The Darfur peace process has stalled, and is now contingent upon the political opposition’s decision whether or not to join a national dialogue with President Omar al-Bashir’s government, notes Katie Campo, a Sudan expert at the National Endowment for Democracy. As the region wavers in violent limbo, one community in Darfur has refused to wait for peace to come to them. Instead, they went out and made peace for themselves, she writes for Global Post:
Spearheading an initiative for peace in Al Malam was Lukman Ahmed, a journalist originally from Al Malam who moonlights as a peacebuilder. Ahmed believed that if he could develop the area around Al Malam by rebuilding schools, hospitals, and markets, he could provide enough incentive for Al Malam’s residents to return home from the internally displaced persons (IDP) camps to which they’d fled, and to live together peacefully in the name of improving their livelihoods. So Ahmed did just that.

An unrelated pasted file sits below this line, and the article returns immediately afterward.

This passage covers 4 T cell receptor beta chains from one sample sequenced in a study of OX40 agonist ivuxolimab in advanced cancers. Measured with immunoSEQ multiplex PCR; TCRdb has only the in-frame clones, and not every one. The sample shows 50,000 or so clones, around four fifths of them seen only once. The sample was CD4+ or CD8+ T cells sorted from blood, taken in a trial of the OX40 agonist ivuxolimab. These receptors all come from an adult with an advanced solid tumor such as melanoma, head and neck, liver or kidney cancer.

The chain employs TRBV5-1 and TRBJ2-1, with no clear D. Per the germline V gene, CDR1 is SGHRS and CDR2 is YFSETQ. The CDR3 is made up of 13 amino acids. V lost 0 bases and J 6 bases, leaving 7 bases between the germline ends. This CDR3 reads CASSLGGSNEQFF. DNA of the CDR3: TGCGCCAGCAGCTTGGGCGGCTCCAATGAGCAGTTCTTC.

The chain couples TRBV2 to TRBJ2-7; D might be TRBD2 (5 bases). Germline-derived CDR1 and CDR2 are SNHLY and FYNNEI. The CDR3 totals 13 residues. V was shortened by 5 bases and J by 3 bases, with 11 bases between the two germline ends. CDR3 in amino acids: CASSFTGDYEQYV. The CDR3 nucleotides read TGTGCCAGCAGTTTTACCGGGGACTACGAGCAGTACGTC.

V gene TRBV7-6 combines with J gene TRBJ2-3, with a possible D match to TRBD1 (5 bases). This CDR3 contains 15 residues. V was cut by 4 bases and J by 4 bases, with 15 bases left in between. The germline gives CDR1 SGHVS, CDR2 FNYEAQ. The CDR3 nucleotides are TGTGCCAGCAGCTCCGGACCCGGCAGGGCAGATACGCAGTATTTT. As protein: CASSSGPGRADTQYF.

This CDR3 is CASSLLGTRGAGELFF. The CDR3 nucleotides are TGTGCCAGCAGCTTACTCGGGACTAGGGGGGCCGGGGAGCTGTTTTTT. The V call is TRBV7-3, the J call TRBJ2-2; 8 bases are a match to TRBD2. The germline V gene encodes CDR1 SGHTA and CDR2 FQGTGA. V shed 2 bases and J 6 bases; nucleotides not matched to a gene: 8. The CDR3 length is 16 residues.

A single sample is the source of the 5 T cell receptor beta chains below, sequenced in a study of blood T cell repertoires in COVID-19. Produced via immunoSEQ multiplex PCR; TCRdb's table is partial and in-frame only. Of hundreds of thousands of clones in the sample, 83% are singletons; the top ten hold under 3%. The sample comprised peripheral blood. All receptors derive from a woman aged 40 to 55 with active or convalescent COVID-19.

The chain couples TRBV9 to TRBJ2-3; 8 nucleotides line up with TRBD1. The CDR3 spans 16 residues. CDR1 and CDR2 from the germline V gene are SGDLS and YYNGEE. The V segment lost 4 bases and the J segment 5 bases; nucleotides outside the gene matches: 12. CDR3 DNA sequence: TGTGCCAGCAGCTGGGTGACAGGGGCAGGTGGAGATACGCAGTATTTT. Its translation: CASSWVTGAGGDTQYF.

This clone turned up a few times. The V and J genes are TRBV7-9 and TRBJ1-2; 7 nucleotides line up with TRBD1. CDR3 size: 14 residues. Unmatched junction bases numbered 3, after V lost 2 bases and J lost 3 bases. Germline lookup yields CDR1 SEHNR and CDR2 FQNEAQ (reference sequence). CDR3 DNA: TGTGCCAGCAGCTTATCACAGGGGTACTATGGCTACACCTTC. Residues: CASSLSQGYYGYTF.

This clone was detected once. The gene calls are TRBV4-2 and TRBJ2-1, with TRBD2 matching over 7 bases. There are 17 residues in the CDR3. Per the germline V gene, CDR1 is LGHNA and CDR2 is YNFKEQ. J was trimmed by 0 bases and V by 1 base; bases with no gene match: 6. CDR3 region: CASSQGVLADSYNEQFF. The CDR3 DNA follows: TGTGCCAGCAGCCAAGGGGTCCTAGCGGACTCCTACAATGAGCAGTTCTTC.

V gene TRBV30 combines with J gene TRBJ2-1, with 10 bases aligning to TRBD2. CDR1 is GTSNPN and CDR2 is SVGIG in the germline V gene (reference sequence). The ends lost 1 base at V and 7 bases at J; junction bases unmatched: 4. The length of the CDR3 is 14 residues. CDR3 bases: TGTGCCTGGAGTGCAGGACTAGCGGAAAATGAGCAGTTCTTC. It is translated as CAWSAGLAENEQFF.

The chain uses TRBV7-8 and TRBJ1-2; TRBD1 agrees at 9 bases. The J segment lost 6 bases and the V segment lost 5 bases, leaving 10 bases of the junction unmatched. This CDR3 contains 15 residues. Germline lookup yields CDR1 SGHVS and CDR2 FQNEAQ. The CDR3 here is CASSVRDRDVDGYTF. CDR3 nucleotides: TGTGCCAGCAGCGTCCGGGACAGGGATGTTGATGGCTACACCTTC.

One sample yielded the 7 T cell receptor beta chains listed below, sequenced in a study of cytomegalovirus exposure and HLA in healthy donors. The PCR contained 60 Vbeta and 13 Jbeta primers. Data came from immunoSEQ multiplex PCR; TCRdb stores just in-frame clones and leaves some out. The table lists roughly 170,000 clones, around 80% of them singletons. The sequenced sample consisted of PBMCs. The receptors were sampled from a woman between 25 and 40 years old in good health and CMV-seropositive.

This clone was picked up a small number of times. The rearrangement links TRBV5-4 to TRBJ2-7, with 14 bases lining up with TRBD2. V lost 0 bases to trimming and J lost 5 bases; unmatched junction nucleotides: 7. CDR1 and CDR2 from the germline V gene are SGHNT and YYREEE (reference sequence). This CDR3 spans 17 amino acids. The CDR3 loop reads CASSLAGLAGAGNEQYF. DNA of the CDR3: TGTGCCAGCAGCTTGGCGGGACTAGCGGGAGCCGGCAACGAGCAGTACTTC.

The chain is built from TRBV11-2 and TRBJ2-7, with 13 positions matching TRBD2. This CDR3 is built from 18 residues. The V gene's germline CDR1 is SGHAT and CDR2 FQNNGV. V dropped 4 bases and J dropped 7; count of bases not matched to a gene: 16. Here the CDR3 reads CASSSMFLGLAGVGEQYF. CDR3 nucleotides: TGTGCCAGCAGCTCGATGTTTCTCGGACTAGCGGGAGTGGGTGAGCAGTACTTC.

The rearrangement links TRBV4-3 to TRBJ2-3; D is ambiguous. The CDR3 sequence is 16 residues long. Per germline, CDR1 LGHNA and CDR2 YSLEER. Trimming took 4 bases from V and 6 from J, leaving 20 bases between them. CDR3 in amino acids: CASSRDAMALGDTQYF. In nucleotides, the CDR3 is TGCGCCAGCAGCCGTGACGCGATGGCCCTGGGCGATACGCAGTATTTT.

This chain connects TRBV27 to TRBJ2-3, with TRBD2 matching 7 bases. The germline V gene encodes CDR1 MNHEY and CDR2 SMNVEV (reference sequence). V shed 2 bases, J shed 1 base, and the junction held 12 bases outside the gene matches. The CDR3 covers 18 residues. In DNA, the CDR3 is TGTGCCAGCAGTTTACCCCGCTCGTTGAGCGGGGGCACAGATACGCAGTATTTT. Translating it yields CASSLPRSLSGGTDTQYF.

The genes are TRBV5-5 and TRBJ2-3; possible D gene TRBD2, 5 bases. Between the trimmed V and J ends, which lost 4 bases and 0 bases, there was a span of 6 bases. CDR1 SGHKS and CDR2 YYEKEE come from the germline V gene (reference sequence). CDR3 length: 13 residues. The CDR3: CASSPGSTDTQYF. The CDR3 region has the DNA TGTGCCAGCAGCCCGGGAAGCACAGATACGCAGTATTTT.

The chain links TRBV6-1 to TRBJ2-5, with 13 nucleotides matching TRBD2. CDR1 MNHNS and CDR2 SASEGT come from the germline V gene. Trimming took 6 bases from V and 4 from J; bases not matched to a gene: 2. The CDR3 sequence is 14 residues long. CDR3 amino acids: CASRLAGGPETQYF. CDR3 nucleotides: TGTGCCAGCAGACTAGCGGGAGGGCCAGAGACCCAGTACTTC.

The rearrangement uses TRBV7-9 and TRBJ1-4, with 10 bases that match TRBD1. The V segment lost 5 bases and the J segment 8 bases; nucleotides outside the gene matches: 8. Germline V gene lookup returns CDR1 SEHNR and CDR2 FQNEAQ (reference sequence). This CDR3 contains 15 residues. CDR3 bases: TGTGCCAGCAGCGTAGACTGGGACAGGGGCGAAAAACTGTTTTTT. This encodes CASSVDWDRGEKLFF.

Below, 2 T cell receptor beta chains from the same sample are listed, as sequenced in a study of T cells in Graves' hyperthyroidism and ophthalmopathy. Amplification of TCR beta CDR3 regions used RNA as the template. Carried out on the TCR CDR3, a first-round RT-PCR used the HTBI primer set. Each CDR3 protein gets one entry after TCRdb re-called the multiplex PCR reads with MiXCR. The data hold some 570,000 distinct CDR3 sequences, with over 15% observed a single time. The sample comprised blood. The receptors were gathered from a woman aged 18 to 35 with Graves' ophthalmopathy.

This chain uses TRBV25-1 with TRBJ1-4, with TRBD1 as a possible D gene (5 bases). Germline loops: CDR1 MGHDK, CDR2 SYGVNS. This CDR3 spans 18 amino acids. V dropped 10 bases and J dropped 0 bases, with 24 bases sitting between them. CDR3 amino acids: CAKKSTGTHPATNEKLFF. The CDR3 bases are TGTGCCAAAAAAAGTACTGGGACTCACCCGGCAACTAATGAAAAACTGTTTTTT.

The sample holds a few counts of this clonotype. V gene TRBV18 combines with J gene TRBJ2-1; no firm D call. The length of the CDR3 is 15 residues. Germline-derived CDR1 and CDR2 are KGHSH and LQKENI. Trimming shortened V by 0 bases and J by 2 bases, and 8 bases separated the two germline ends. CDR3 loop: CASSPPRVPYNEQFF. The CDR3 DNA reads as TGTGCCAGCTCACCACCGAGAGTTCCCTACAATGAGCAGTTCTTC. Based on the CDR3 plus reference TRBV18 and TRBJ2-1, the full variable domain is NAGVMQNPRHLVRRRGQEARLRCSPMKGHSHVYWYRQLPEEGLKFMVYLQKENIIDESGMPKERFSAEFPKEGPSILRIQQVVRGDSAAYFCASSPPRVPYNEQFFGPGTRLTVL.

With funds raised from the Sudanese diaspora in the United States and international groups, Ahmed’s organization, Malam Darfur for Peace and Development (MDPD), rebuilt Al Malam and the surrounding villages. When displaced residents living in the camps heard about MDPD’s work, they decided to give their hometowns another chance.